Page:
Bellevue’s parks department didn’t close any parks March 13, but it canceled a holiday lights display at the Bellevue Botanical Garden in December because of a high-wind warning.
“We evaluate park closures due to extreme weather on a case-by-case basis,” Bellevue parks spokeswoman Christina Faine said in an email.
Point Defiance Park in Tacoma was initially open March 13, but shortly after winds picked up, park employees “called the on-call manager and said it was getting pretty bad, and recommended that Five Mile Drive be closed,” Metro Parks Tacoma spokesman Michael Thompson said.
After that closure, two trees blew down along the drive, Thompson said. Employees eventually also closed the Point Defiance Zoo & Aquarium and shut the gate to the entire park early because of the storm, Thompson said.
“Many of our parks don’t have gates, so that becomes problematic,” he added.
But it can be done. For a severe windstorm that blew down trees and limbs several years ago, the park district installed portable barriers at gateless Wright Park to keep people out, Thompson said.
In Seward Park, the road looping into the wooded area where Medalle was killed has a gate that can be closed and padlocked. Even after the fatality, park-goers, reporters and others ventured into the wooded park for several hours, as firefighters toiled to remove the tree from the partly crushed SUV as towering trees nearby teetered and groaned amid fierce gusts.
The brunt of the windstorm struck the Seattle area — with winds into the mid-40 mph — from about 1:30 to 4 p.m.; the strongest gust was recorded near Mount Rainier at 95 mph, Johnson said.
At 7:28 p.m. Sunday, Takami tweeted out the closure of the city’s three storm-damaged parks, including Seward. It and Carkeek remained closed until 3 p.m. Monday, after hazardous trees or branches were removed, he said.
The nonprofit Seward Park Audubon Center near the park’s entrance held a native plant sale on the day of the storm, which knocked out power to the adjacent neighborhood, center director Joey Manson said.
In his six years working there, Manson said, he hasn’t known the park to close for extreme weather, though the independently run center that leases city space occasionally has canceled activities because of wind or lightning, he said.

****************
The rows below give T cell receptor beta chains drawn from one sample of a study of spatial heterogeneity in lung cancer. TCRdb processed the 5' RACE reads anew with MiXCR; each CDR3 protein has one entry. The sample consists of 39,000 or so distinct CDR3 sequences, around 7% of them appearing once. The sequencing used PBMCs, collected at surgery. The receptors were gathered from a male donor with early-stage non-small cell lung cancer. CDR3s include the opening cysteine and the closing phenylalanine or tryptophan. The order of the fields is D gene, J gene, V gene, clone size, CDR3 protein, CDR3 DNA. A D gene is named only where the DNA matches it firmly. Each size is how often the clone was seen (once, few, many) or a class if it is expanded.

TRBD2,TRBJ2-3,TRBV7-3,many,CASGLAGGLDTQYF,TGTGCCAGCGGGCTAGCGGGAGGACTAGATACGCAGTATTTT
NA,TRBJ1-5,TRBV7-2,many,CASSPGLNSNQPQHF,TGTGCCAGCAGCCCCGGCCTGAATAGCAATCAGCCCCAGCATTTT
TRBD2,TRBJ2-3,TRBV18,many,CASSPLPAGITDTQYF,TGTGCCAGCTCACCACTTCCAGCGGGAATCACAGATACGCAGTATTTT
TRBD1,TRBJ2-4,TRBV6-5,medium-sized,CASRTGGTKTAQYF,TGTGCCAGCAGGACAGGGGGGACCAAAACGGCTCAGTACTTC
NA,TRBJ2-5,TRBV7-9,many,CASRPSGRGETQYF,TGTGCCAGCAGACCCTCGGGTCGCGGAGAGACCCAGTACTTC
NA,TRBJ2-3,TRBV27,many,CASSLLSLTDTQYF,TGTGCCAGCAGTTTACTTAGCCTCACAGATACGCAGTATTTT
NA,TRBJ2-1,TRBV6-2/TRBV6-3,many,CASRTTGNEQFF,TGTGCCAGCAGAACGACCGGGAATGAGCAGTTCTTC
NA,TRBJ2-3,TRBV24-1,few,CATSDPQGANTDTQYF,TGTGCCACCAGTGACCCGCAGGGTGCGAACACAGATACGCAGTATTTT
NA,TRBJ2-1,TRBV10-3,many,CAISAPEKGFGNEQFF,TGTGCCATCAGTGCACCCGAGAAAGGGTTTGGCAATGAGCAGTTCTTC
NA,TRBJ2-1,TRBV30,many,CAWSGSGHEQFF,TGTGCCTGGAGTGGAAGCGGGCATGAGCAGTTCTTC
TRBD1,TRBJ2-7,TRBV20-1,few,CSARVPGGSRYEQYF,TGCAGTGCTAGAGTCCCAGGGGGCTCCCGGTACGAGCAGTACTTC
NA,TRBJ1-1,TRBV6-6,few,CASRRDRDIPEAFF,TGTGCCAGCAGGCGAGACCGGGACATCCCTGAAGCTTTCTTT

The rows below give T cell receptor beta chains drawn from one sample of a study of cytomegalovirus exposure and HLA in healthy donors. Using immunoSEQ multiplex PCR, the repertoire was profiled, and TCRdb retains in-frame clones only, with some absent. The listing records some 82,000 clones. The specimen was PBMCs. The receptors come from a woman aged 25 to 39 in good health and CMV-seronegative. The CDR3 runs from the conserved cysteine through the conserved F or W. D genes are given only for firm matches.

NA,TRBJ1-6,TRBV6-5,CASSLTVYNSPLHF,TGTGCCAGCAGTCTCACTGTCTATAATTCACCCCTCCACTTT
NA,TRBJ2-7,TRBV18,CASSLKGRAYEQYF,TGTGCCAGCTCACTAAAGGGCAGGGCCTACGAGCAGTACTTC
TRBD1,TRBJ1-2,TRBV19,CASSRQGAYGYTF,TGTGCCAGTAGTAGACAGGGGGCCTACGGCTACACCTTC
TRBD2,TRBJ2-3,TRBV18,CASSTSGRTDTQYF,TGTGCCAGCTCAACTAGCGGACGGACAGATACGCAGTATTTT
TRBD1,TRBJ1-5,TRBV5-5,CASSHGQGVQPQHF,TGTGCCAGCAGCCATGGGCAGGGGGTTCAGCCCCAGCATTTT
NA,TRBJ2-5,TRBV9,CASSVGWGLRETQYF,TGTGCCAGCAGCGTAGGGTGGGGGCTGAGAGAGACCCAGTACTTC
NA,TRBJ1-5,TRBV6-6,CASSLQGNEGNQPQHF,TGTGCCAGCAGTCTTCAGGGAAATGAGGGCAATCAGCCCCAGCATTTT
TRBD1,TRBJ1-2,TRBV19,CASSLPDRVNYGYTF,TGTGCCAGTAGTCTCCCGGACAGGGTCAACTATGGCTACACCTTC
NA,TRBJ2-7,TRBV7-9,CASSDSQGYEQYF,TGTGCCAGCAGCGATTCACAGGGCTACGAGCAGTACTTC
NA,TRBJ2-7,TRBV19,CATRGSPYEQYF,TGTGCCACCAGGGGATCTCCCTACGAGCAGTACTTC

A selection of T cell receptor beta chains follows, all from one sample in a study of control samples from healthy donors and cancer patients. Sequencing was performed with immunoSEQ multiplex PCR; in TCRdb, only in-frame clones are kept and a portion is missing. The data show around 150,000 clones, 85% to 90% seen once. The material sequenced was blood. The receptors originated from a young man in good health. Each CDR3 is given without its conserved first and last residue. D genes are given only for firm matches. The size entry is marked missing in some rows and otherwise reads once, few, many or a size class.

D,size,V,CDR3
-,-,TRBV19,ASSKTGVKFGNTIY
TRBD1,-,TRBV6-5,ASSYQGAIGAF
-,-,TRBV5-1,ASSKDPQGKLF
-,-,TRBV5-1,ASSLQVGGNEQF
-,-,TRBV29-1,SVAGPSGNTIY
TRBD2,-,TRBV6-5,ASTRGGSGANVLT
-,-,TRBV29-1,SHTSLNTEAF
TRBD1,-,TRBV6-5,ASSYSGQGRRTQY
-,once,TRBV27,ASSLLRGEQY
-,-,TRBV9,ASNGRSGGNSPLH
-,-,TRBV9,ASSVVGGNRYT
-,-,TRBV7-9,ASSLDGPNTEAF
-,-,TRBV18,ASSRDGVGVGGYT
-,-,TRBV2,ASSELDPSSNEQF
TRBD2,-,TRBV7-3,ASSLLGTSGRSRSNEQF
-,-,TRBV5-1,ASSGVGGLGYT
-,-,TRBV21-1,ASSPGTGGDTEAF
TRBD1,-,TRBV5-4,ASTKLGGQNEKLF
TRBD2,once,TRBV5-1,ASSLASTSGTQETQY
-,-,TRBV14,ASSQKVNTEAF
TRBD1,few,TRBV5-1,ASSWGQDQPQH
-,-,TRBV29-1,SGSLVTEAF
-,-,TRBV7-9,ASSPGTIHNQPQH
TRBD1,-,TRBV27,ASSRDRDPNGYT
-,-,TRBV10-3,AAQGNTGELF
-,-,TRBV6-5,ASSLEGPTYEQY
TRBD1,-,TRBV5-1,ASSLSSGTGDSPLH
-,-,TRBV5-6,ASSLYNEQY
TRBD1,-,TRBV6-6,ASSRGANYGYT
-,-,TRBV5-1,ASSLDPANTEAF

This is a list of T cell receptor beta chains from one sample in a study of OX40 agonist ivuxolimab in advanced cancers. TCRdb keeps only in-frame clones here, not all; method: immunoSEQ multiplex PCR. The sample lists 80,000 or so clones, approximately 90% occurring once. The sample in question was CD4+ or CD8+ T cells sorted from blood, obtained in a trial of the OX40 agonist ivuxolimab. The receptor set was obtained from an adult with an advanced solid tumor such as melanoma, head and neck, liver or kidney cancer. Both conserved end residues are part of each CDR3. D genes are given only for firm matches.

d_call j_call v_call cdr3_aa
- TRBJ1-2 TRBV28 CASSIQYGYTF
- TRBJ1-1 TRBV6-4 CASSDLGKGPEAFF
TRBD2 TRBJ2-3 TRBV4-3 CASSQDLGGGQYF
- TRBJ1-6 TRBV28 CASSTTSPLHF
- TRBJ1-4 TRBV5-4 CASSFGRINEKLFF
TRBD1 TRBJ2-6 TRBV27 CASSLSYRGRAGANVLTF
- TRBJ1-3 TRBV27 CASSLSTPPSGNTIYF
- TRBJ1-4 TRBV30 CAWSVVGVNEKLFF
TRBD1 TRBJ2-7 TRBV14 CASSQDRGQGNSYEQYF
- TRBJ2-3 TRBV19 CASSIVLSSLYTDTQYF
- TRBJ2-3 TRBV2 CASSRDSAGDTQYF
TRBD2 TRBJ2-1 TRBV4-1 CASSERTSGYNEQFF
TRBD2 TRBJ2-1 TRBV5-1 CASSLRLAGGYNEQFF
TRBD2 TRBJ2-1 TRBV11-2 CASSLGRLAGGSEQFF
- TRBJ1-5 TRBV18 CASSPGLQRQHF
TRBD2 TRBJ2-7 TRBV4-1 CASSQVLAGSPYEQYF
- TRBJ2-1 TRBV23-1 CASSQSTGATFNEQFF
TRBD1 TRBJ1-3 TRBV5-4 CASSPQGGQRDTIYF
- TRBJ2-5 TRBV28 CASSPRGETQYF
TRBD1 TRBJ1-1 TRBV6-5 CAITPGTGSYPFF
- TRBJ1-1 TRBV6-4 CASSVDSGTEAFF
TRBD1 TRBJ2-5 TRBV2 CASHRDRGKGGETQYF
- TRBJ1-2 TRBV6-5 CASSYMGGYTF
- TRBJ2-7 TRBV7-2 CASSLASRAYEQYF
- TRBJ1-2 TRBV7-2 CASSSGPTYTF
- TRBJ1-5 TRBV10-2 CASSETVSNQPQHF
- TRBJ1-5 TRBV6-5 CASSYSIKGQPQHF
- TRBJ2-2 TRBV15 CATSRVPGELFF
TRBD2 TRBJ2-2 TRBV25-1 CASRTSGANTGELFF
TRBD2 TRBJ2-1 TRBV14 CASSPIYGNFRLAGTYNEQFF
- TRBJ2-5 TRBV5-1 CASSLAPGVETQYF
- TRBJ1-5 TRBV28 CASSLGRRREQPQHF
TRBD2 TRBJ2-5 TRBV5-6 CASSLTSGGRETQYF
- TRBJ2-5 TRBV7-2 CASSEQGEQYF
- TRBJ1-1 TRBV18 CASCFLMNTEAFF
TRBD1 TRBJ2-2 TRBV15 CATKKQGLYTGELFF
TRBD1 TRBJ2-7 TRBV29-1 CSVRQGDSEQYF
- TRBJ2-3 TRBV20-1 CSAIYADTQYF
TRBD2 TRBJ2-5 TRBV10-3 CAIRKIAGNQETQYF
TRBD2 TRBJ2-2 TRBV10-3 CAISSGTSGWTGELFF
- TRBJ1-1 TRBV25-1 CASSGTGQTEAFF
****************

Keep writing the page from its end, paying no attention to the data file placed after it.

“I can’t think of a time when any of the numerous trees that have come down in the past have injured anyone in the slightest,” Manson said. “Unfortunately this was one of those cases.”
The ragged stump of the wind-snapped tree that killed Medalle remains rooted in the park’s rain-soaked grounds. The city has taken the rest of the fallen tree to a maintenance yard, while risk managers, arborists and others investigate the incident.
The probe remains ongoing, but it has preliminarily found the tree “fell because of the strong winds and saturated soils,” Takami said.
Jon Jainga, manager of the city parks department’s urban forestry division, added that maintenance and forestry employees constantly look for and remove potentially dangerous trees and branches in city parks. Before the storm, the city’s most recent work on a tree hazard in Seward Park occurred in February, Jainga said.
In all, the March 13 storm took down at least 37 trees in parks across Seattle, Takami said. Seattle’s transportation department, which maintains the city’s street trees, responded to another 129 locations where the storm blew down trees or branches, though it’s not yet known how many of those damaged trees were city-owned, SDOT spokesman Norm Mah said.
“It was the right recipe for all these trees to come down,” Jainga said. “The ground is so saturated with the record rainfall we’ve had lately, and with those high winds, that’s all that was needed.”
But if that’s the case, why didn’t the city simply close parks with potentially susceptible trees, if only until the storm subsided?
“We haven’t done that in the past,” Takami said. “But we might consider it in the future.”